It is a particular object of the present invention to provide an improved semiconductor divider structure having reduced numbers of semiconductor regions and which may be formed in relatively high density arrays.
It is a further particular object of the present invention to provide a greatly simplified semiconductor structure and method for performing divider operations.
The foregoing and other objects of the invention are achieved in a semiconductor structure, and method of operation, utilizing plural divide-by-two circuits, plural NOR gates and an inverter. The semiconductor divider structure includes a semiconductor body, first, second, third and fourth divide-by-two logic circuits formed in said body, first, second, third and fourth NOR gates formed in said body, an inverter formed in said body and lead means for connecting said divide-by-two circuits said NOR gates and said inverter as a count of ten divider structure. Each of said divide-by-two logic circuits include four NOR gates connected as cross-coupled latches.
FIG. 1 is a symbolic logic diagram showing the interconnection of the logic blocs in the present invention;
FIG. 2A is a schematic diagram showing the equivalent electrical circuit of a divide-by-two logic circuit shown in block form in FIG. 1;
FIG. 2B shows the equivalent circuit of FIG. 2A device;
FIG. 2C shows the corresponding symbolic logic diagram of the FIG. 2A circuit;
FIGS. 2D and 2E are top views of the planar surface of a semiconductor body showing portions of the physical structure of the present invention; and
FIG. 3 is a timing diagram showing the sequence of events during operation of the present invention.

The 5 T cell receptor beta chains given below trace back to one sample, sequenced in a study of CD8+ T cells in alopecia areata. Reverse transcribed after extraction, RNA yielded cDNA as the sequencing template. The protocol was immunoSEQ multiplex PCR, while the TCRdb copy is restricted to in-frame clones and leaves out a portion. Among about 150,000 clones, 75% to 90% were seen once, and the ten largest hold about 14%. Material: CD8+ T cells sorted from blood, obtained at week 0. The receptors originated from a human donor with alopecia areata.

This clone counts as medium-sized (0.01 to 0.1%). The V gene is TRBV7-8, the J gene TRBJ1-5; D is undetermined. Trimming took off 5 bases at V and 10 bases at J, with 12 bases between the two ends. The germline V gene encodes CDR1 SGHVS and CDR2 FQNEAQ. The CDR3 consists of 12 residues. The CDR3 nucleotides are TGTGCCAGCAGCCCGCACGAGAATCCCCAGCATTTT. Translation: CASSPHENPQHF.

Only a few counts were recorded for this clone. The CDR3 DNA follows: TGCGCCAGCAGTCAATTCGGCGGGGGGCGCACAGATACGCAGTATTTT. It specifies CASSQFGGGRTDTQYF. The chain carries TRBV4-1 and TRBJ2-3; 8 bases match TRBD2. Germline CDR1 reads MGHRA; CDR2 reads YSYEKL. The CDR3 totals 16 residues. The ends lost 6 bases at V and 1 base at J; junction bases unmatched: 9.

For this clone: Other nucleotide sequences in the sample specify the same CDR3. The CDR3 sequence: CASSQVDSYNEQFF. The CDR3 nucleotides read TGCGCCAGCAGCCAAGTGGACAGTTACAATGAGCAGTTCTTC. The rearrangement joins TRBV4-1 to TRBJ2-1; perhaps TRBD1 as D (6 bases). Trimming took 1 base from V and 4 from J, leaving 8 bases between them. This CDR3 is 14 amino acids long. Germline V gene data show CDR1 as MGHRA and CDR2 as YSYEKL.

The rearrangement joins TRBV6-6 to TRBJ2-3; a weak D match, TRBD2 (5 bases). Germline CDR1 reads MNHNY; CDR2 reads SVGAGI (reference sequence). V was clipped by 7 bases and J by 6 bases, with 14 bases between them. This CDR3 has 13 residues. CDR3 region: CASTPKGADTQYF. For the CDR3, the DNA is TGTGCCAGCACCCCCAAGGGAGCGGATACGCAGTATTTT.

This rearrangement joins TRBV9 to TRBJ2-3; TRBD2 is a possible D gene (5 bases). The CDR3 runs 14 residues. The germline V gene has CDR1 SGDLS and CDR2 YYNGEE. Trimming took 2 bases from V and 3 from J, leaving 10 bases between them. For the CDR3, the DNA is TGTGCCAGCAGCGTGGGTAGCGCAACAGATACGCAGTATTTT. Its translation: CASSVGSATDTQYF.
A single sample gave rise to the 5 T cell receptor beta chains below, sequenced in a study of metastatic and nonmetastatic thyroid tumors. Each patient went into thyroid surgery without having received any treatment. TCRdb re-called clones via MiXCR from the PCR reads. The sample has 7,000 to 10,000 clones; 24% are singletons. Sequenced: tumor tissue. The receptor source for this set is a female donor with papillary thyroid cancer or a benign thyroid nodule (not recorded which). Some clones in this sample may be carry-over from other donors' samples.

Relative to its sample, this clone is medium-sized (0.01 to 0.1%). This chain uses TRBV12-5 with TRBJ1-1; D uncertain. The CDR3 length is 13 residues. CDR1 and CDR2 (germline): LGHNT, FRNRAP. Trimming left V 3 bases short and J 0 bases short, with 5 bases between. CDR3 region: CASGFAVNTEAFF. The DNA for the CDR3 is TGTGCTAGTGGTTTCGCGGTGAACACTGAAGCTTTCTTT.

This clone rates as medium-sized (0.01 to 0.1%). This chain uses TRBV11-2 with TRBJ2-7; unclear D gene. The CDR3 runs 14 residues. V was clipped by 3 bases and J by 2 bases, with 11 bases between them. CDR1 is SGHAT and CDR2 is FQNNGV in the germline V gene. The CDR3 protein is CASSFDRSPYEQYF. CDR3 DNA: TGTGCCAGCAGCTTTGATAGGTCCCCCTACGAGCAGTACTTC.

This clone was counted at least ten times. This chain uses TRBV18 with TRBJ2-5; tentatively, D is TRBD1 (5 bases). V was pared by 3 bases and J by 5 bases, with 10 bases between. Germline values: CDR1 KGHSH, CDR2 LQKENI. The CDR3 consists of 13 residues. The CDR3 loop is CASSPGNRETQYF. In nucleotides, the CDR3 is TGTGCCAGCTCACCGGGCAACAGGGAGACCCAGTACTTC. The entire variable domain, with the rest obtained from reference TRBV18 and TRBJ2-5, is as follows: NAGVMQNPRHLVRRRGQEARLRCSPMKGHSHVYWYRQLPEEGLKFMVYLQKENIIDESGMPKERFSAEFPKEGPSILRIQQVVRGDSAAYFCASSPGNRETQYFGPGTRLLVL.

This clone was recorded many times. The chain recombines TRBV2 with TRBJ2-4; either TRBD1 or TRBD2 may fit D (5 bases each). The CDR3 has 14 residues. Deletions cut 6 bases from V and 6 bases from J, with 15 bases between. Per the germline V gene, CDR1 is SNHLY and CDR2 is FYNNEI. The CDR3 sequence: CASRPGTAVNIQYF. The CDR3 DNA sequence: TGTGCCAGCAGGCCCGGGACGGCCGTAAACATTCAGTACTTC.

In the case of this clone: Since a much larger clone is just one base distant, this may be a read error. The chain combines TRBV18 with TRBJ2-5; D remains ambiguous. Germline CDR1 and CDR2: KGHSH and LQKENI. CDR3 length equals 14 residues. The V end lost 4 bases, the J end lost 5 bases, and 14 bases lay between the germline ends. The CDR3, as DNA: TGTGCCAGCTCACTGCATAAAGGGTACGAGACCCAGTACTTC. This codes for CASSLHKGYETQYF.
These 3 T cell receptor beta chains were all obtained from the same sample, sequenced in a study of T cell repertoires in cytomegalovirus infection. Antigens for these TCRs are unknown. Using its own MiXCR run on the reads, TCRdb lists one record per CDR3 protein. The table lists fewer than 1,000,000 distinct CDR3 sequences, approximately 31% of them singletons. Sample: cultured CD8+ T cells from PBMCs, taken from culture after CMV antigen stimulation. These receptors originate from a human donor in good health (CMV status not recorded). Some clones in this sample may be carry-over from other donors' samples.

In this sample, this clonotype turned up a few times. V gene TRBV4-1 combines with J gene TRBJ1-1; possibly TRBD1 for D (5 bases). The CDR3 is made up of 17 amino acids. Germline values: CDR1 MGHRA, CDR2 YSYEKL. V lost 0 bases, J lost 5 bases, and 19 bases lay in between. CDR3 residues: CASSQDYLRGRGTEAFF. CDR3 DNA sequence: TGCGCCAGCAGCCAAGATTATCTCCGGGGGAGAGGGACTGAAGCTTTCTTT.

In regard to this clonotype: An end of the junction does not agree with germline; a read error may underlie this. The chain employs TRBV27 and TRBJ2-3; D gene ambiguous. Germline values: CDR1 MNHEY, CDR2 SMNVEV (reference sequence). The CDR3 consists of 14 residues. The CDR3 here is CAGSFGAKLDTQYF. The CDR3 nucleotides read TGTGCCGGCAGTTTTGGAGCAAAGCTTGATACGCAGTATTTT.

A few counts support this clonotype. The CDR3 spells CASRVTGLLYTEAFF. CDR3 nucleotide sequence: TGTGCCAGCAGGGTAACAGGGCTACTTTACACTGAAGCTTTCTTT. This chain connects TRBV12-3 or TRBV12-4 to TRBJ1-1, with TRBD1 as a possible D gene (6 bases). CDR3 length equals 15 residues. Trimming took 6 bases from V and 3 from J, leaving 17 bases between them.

Referring to FIG. 1 the symbolic block diagram of the present invention is shown including plural logic block elements. A signal input terminal 13 and a divide-by-ten output terminal 19 are provided. Intermediate terminals 14, 16 and 18 may be provided as desired to provide respective divide-by-two outputs. The divider includes first, second, third and fourth NOR gates 46, 51, and 61 also designated N1-N4 and divide-by-two blocks 22, 28, 34, 40 (T1-T4). An inverter 66 is also provided. First divide-by-two block 22 has a signal input terminal 23 connected to divider input 13, a signal output terminal 24 connected to terminal 14 and a signal complement output terminal 26 which is connected to the first terminal 47 of NOR gate 46 and the second terminal 53 of NOR gate 51. The output terminal 49 of gate 46 is connected to the input terminal 29 of divide-by-two block 28. The signal output of divide-by-two block 28 is connected to output terminal 16 and is also connected to the input terminal 36 of divide-by-two block 34. The signal complement outputs 32 and 38 of blocks 28 and 34 are not utilized. The signal output of block 34 is connected to output terminal 18 and to the second input terminal 58 of NOR gate 56 and the first input terminal 62 of NOR gate 61. The output terminal 64 of gate 61 is connected to the input terminal 67 of inverter 66 and the output terminal 68 of inverter 66 is connected to the input terminal 41 of divide-by-two block 40. The signal output terminal 42 of block 40 is connected to output terminal 19 and the signal complement output terminal 43 of block 40 is connected to the first input terminal 57 of gate 56 and the first input terminal 52 of gate 51. The output terminal 59 of gate 56 is connected to the second input terminal 48 of gate 46. The output terminal 54 of gate 51 is connected to the second input terminal 63 of gate 61.